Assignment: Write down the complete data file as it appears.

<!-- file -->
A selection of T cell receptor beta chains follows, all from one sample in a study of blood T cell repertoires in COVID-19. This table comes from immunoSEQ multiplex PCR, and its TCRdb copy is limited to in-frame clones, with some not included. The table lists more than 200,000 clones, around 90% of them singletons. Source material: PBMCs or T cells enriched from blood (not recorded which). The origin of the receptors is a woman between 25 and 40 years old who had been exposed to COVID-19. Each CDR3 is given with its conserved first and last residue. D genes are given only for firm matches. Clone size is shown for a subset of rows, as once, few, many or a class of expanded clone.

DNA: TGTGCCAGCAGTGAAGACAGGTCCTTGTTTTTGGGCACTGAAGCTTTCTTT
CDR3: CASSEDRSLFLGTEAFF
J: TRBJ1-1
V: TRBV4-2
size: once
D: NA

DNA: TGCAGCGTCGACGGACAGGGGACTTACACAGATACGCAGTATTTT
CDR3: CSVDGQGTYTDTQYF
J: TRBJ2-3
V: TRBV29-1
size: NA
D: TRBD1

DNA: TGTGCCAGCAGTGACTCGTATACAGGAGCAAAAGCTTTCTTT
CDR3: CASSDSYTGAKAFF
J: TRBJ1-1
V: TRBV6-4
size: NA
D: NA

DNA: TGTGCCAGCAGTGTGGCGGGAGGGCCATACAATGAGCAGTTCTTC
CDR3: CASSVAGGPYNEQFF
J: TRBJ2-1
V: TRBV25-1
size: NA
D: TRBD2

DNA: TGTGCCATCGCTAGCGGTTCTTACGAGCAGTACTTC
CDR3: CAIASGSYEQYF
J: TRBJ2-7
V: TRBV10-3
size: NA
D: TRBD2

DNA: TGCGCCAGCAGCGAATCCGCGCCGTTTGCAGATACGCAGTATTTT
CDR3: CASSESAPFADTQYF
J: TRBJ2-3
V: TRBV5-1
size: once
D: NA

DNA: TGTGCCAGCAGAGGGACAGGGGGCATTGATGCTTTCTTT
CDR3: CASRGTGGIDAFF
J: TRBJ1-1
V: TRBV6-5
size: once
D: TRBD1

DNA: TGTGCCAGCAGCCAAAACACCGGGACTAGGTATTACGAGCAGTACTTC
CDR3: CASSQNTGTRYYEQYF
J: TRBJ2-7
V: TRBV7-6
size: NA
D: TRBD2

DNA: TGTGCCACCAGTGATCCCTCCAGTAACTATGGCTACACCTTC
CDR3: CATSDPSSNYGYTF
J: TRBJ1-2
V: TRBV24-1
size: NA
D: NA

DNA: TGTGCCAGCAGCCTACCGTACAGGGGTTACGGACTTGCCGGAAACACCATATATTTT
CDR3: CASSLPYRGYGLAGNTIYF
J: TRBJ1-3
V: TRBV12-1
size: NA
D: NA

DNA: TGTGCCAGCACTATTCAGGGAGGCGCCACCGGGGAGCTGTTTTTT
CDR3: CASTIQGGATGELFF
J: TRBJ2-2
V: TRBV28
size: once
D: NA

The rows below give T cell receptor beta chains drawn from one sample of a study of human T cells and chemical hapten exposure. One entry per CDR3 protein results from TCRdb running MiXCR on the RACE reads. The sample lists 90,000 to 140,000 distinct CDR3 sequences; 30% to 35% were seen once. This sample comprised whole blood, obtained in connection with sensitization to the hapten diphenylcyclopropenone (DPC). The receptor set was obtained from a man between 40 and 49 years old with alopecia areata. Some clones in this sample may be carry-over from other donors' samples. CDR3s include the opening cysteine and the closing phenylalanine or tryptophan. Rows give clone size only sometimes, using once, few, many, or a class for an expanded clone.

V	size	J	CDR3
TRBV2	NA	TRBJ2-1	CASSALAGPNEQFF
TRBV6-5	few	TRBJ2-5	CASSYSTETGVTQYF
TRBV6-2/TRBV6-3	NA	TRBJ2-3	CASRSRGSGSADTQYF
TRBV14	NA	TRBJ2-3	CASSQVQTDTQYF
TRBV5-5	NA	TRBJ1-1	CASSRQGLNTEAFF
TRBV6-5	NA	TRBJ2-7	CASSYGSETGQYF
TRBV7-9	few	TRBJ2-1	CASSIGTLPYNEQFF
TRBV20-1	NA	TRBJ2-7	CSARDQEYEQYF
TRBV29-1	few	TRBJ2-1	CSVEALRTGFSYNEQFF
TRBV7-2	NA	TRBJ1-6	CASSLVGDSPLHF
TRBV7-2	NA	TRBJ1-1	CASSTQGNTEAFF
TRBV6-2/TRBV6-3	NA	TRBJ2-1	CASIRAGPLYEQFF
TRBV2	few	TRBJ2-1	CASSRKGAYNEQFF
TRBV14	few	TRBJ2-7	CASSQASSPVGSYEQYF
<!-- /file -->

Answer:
A selection of T cell receptor beta chains follows, all from one sample in a study of blood T cell repertoires in COVID-19. This table comes from immunoSEQ multiplex PCR, and its TCRdb copy is limited to in-frame clones, with some not included. The table lists more than 200,000 clones, around 90% of them singletons. Source material: PBMCs or T cells enriched from blood (not recorded which). The origin of the receptors is a woman between 25 and 40 years old who had been exposed to COVID-19. Each CDR3 is given with its conserved first and last residue. D genes are given only for firm matches. Clone size is shown for a subset of rows, as once, few, many or a class of expanded clone.

DNA: TGTGCCAGCAGTGAAGACAGGTCCTTGTTTTTGGGCACTGAAGCTTTCTTT
CDR3: CASSEDRSLFLGTEAFF
J: TRBJ1-1
V: TRBV4-2
size: once
D: NA

DNA: TGCAGCGTCGACGGACAGGGGACTTACACAGATACGCAGTATTTT
CDR3: CSVDGQGTYTDTQYF
J: TRBJ2-3
V: TRBV29-1
size: NA
D: TRBD1

DNA: TGTGCCAGCAGTGACTCGTATACAGGAGCAAAAGCTTTCTTT
CDR3: CASSDSYTGAKAFF
J: TRBJ1-1
V: TRBV6-4
size: NA
D: NA

DNA: TGTGCCAGCAGTGTGGCGGGAGGGCCATACAATGAGCAGTTCTTC
CDR3: CASSVAGGPYNEQFF
J: TRBJ2-1
V: TRBV25-1
size: NA
D: TRBD2

DNA: TGTGCCATCGCTAGCGGTTCTTACGAGCAGTACTTC
CDR3: CAIASGSYEQYF
J: TRBJ2-7
V: TRBV10-3
size: NA
D: TRBD2

DNA: TGCGCCAGCAGCGAATCCGCGCCGTTTGCAGATACGCAGTATTTT
CDR3: CASSESAPFADTQYF
J: TRBJ2-3
V: TRBV5-1
size: once
D: NA

DNA: TGTGCCAGCAGAGGGACAGGGGGCATTGATGCTTTCTTT
CDR3: CASRGTGGIDAFF
J: TRBJ1-1
V: TRBV6-5
size: once
D: TRBD1

DNA: TGTGCCAGCAGCCAAAACACCGGGACTAGGTATTACGAGCAGTACTTC
CDR3: CASSQNTGTRYYEQYF
J: TRBJ2-7
V: TRBV7-6
size: NA
D: TRBD2

DNA: TGTGCCACCAGTGATCCCTCCAGTAACTATGGCTACACCTTC
CDR3: CATSDPSSNYGYTF
J: TRBJ1-2
V: TRBV24-1
size: NA
D: NA

DNA: TGTGCCAGCAGCCTACCGTACAGGGGTTACGGACTTGCCGGAAACACCATATATTTT
CDR3: CASSLPYRGYGLAGNTIYF
J: TRBJ1-3
V: TRBV12-1
size: NA
D: NA

DNA: TGTGCCAGCACTATTCAGGGAGGCGCCACCGGGGAGCTGTTTTTT
CDR3: CASTIQGGATGELFF
J: TRBJ2-2
V: TRBV28
size: once
D: NA

The rows below give T cell receptor beta chains drawn from one sample of a study of human T cells and chemical hapten exposure. One entry per CDR3 protein results from TCRdb running MiXCR on the RACE reads. The sample lists 90,000 to 140,000 distinct CDR3 sequences; 30% to 35% were seen once. This sample comprised whole blood, obtained in connection with sensitization to the hapten diphenylcyclopropenone (DPC). The receptor set was obtained from a man between 40 and 49 years old with alopecia areata. Some clones in this sample may be carry-over from other donors' samples. CDR3s include the opening cysteine and the closing phenylalanine or tryptophan. Rows give clone size only sometimes, using once, few, many, or a class for an expanded clone.

V	size	J	CDR3
TRBV2	NA	TRBJ2-1	CASSALAGPNEQFF
TRBV6-5	few	TRBJ2-5	CASSYSTETGVTQYF
TRBV6-2/TRBV6-3	NA	TRBJ2-3	CASRSRGSGSADTQYF
TRBV14	NA	TRBJ2-3	CASSQVQTDTQYF
TRBV5-5	NA	TRBJ1-1	CASSRQGLNTEAFF
TRBV6-5	NA	TRBJ2-7	CASSYGSETGQYF
TRBV7-9	few	TRBJ2-1	CASSIGTLPYNEQFF
TRBV20-1	NA	TRBJ2-7	CSARDQEYEQYF
TRBV29-1	few	TRBJ2-1	CSVEALRTGFSYNEQFF
TRBV7-2	NA	TRBJ1-6	CASSLVGDSPLHF
TRBV7-2	NA	TRBJ1-1	CASSTQGNTEAFF
TRBV6-2/TRBV6-3	NA	TRBJ2-1	CASIRAGPLYEQFF
TRBV2	few	TRBJ2-1	CASSRKGAYNEQFF
TRBV14	few	TRBJ2-7	CASSQASSPVGSYEQYF